Rogues make eye contact. While lesser criminals hide, these characters never shy away from the spotlight, as long as it serves their needs. Sharp dressed or in rags, these characters feel at home in their own skin. Even when a rogue is unsure of the right path, they have faith they can and will find a path around any obstacle. They grab hold of life with both hands, and that passion makes other character what to get close. They are shining stars, burning bright in their own universe. Rogues have the wherewithal to be loners, or self-assurance to be leaders of the pack.



Sawyer From Lost3. They know how to manipulate:

Smooth con men with a wicked grin, rogues know how to get what they want. Sometimes they take it; other times they sweet talk their victims with a wink and smile. What rogues might lack in manners, they make up for in charisma. Some of this polish is natural, a byproduct of good looks and a surplus of sex appeal. Some of it is being a skilled observer. Rogues are wise interpreters of human behavior. These characters excel when it comes to adaptability and make some of the best fictional chameleons.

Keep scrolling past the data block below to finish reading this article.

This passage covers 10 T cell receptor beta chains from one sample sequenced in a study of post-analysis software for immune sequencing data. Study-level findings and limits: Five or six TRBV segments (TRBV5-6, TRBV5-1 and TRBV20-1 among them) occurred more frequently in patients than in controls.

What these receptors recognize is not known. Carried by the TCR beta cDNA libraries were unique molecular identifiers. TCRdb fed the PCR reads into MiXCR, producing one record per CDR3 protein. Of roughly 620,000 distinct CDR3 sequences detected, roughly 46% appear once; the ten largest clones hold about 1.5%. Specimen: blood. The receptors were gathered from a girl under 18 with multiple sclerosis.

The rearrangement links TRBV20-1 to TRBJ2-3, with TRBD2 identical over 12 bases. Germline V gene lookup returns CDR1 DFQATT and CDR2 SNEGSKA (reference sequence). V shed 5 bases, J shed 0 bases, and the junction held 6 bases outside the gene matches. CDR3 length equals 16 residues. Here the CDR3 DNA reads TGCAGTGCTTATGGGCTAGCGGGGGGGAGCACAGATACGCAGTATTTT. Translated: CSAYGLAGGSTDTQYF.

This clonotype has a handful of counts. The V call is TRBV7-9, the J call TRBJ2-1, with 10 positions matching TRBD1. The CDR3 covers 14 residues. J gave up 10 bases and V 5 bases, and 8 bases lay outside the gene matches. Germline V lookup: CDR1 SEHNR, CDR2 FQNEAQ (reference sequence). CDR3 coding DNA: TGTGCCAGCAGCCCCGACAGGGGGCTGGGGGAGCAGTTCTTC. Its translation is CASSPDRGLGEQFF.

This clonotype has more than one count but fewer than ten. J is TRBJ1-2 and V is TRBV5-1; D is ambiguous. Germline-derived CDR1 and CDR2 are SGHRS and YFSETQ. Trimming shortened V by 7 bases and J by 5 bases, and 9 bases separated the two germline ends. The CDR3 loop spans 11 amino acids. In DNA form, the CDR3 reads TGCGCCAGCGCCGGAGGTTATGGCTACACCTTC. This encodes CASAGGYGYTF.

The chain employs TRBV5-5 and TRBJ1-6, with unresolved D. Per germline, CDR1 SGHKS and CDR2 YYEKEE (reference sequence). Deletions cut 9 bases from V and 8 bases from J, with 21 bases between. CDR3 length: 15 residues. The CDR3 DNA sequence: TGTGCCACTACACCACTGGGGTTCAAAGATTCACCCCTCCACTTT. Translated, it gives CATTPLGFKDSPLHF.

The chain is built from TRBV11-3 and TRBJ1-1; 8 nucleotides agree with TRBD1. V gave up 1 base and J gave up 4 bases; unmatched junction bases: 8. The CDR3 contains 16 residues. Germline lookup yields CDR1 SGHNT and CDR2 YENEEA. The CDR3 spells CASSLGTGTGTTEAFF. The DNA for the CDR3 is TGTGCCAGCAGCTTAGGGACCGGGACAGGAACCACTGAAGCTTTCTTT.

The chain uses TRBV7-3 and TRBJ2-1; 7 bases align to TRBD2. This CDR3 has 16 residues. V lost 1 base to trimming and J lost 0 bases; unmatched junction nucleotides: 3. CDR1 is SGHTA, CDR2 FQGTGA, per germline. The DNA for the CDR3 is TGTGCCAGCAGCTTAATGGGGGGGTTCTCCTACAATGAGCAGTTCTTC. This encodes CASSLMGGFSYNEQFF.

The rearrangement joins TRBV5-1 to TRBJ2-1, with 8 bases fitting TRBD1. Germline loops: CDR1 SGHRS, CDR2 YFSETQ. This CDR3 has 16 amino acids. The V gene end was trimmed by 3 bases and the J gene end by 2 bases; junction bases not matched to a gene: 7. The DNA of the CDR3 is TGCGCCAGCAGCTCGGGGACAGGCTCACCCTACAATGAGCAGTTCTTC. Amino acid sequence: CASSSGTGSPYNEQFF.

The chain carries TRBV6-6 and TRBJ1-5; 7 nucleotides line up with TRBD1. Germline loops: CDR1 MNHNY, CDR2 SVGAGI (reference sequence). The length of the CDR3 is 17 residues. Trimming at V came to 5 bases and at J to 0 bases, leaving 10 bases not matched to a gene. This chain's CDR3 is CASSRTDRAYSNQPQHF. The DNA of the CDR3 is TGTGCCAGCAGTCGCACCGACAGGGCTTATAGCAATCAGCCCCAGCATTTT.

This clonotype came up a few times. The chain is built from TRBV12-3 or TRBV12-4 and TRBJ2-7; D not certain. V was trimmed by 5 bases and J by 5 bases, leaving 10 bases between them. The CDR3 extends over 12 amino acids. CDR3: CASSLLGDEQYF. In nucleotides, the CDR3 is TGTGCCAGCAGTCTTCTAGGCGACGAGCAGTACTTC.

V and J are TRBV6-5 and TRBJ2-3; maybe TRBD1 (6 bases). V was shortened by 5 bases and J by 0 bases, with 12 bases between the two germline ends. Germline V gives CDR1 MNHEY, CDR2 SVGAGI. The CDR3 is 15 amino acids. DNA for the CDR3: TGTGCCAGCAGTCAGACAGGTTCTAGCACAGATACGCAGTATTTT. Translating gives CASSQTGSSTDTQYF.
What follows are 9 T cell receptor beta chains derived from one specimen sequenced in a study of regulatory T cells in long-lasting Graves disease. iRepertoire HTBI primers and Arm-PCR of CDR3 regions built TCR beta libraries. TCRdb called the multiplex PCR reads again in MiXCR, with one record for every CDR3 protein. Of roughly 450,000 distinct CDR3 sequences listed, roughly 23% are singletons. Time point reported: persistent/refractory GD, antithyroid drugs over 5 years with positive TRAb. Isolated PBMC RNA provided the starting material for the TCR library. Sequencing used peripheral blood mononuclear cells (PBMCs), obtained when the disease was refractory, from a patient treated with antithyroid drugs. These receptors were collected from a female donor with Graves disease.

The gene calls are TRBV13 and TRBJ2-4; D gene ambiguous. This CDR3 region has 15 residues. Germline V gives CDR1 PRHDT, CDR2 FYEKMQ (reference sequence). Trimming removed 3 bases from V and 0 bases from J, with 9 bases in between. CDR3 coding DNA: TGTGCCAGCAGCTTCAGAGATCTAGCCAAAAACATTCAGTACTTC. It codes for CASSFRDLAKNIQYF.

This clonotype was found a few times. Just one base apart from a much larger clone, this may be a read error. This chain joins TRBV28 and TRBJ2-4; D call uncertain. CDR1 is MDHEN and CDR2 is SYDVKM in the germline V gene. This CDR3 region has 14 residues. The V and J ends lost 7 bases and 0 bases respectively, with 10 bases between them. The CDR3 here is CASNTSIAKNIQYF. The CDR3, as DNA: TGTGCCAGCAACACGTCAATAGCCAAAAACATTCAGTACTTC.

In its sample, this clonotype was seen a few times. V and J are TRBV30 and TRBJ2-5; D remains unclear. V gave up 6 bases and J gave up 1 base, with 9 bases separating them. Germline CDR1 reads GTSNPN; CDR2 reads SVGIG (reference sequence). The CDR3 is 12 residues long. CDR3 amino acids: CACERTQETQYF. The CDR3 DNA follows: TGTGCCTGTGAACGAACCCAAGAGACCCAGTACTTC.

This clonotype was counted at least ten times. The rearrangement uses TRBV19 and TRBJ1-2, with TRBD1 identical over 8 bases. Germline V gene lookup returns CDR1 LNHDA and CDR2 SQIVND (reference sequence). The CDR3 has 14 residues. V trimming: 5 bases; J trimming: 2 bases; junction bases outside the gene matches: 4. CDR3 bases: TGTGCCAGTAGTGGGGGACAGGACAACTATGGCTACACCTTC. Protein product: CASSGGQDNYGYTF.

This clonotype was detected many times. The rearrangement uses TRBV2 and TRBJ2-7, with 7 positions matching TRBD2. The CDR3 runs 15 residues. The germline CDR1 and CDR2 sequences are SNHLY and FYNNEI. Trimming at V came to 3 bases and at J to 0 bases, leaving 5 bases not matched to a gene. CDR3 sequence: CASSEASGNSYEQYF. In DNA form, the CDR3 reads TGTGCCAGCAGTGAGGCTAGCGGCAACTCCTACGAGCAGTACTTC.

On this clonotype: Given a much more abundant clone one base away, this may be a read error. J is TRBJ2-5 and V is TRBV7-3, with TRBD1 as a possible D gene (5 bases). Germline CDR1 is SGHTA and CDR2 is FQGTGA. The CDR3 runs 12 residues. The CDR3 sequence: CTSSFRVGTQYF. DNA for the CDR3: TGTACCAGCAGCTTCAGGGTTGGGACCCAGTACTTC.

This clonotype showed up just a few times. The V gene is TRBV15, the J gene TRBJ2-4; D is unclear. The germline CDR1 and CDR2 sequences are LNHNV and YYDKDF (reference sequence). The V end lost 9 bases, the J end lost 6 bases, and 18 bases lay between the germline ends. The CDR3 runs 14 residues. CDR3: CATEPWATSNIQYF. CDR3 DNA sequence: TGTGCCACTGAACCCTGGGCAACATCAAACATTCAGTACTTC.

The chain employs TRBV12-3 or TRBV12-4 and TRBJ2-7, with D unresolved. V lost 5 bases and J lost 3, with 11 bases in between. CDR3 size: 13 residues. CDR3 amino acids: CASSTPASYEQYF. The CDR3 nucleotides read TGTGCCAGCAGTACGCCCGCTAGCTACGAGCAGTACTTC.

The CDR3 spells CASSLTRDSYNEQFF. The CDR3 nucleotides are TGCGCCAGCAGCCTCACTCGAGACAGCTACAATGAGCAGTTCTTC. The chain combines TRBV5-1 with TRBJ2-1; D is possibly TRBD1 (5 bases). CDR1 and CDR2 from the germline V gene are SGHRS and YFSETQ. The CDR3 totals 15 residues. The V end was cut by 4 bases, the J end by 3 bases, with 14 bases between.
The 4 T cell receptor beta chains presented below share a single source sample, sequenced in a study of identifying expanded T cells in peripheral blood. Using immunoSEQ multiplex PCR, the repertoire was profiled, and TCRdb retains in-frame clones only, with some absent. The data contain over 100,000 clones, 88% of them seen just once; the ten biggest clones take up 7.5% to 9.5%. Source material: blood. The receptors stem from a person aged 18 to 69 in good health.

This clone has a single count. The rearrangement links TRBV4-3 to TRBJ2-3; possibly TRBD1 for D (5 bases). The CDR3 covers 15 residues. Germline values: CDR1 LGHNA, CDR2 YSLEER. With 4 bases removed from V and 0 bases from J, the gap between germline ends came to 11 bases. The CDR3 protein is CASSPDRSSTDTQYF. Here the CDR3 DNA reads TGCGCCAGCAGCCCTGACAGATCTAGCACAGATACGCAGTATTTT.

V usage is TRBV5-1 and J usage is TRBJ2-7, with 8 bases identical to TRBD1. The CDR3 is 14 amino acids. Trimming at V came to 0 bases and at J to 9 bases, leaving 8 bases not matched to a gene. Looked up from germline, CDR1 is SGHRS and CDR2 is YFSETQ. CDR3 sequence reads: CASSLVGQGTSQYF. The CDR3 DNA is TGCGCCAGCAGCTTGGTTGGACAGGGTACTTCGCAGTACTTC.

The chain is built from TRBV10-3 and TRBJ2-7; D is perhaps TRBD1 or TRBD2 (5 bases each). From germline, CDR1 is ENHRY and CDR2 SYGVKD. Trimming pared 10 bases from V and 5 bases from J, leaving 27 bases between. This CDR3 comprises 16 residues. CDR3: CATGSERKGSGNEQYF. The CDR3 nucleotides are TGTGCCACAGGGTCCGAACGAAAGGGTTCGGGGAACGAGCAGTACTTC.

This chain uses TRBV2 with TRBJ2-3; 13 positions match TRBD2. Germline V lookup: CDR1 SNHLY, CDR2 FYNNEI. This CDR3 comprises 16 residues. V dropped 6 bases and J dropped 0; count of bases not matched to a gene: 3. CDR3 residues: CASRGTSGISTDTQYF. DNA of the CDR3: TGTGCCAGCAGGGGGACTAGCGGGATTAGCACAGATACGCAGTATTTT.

Angelina_Jolie_in_Mr._and_Mrs._Smith_Wallpaper_5_8004. They’re viewed as unethical, yet abide by a personal code:

Rogues know they don’t play by society’s rules and they’re not particularly conflicted about it. They often show up as gentleman thieves, stealing as much of the glory as the gold. Some rogues have a Robin Hood complex, they fight to balance the odds. While others are just so good at being bad they see their skills as a gift. Rogues find the beauty in being a great assassin, a liar or a forger; it’s an art form. They’re even able to walk the moral high ground in their own minds. If society didn’t want them to be the bad guys, they shouldn’t make it so darn easy to cheat.


To_Catch_a_Thief_19555. They hide a difficult past: